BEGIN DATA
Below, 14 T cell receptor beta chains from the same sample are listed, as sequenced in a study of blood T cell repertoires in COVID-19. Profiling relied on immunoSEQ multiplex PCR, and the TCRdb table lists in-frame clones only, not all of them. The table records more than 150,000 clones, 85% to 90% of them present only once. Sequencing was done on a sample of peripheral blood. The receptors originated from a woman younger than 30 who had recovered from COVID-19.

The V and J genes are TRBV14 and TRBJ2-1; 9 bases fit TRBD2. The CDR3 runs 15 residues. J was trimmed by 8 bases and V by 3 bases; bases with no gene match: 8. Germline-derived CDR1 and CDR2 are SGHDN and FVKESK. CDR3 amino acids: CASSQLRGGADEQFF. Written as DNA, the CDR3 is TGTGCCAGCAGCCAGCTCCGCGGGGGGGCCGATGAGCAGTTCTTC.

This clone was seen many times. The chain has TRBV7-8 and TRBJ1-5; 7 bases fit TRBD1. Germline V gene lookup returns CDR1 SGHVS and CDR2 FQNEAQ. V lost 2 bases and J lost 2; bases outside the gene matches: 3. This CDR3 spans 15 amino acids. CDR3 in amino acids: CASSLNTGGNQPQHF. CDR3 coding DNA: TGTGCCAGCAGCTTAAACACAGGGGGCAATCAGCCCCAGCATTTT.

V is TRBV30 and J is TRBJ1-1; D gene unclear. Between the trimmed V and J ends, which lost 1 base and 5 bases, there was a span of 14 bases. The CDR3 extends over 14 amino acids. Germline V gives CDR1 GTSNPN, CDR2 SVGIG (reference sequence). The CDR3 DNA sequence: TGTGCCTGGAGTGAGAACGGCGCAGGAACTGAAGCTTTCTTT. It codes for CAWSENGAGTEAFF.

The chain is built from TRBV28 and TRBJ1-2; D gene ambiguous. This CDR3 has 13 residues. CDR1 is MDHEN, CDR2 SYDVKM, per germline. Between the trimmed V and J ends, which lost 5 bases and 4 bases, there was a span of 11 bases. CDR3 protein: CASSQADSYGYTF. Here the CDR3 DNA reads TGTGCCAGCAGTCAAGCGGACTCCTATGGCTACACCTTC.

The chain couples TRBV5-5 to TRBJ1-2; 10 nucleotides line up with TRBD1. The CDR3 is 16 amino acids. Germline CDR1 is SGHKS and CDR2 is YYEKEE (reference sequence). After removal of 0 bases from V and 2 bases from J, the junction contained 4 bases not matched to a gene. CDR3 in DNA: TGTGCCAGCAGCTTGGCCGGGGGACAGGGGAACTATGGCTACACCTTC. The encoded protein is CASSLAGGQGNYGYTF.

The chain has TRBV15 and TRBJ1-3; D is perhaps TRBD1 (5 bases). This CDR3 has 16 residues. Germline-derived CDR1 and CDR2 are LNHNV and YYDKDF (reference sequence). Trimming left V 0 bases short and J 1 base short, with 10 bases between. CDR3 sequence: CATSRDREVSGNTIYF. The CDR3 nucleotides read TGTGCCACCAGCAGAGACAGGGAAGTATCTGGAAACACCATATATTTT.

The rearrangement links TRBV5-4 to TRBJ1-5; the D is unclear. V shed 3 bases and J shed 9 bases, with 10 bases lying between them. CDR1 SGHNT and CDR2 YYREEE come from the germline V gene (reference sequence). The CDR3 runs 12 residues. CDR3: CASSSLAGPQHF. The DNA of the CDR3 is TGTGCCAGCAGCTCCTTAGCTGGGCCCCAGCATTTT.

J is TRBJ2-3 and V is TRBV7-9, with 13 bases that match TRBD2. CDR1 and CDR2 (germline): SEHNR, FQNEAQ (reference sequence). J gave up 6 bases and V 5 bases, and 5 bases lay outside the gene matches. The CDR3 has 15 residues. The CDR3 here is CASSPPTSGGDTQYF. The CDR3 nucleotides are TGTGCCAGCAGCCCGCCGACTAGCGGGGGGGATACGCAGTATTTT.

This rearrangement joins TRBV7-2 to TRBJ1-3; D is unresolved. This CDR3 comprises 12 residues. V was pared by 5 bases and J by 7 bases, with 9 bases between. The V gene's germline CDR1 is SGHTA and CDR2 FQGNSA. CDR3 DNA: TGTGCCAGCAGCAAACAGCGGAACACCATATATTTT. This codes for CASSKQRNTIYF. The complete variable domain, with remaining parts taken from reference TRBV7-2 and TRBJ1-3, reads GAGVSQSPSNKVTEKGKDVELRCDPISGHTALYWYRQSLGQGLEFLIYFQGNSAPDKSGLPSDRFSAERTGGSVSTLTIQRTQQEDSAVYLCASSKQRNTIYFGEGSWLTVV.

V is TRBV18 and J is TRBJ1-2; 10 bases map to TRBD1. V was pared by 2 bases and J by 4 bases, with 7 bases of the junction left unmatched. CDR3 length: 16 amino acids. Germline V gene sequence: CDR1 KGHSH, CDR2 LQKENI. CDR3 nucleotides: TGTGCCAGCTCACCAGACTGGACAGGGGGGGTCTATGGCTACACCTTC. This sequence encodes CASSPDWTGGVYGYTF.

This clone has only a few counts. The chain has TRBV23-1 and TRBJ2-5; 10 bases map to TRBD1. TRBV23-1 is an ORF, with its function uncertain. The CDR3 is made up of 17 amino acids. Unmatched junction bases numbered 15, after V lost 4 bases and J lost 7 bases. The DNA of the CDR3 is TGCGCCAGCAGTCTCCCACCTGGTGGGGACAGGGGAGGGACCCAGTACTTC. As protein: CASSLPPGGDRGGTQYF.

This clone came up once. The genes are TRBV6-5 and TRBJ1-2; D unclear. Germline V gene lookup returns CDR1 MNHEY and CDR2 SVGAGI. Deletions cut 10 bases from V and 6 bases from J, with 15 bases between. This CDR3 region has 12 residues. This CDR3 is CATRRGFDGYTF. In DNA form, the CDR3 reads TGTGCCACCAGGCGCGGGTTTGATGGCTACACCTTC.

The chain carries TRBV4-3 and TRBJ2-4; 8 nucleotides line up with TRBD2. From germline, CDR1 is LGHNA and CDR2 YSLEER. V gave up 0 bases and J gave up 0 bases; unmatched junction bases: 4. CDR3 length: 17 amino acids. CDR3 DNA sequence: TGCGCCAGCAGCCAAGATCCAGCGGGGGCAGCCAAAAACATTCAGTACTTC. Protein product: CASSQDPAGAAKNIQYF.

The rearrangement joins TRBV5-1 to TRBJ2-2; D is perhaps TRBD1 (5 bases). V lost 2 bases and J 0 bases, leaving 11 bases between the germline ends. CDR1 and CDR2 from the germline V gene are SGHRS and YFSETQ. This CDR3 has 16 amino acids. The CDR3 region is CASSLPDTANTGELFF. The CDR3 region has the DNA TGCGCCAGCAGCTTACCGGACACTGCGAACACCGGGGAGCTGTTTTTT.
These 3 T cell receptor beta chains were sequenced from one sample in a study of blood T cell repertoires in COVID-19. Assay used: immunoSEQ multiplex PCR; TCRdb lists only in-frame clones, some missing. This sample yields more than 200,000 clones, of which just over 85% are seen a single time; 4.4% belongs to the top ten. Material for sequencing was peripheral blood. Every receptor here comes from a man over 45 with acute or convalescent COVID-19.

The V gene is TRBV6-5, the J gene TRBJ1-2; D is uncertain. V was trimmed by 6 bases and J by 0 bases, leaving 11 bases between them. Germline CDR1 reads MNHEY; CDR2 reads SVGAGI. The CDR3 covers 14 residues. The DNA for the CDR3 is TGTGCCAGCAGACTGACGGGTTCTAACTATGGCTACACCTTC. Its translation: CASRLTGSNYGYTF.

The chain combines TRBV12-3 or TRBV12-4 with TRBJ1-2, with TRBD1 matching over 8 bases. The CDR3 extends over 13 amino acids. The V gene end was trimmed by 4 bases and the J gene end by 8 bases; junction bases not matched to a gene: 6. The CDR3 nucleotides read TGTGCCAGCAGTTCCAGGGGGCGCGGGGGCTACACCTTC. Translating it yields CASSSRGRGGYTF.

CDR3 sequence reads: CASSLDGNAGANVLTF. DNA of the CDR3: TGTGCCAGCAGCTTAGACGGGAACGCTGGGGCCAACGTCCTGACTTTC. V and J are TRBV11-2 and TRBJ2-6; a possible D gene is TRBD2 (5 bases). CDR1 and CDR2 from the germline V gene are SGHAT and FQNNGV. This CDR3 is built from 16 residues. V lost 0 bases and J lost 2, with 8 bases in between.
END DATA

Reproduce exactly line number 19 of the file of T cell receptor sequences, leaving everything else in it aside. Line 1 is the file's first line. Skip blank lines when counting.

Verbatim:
CDR3 sequence reads: CASSLDGNAGANVLTF. DNA of the CDR3: TGTGCCAGCAGCTTAGACGGGAACGCTGGGGCCAACGTCCTGACTTTC. V and J are TRBV11-2 and TRBJ2-6; a possible D gene is TRBD2 (5 bases). CDR1 and CDR2 from the germline V gene are SGHAT and FQNNGV. This CDR3 is built from 16 residues. V lost 0 bases and J lost 2, with 8 bases in between.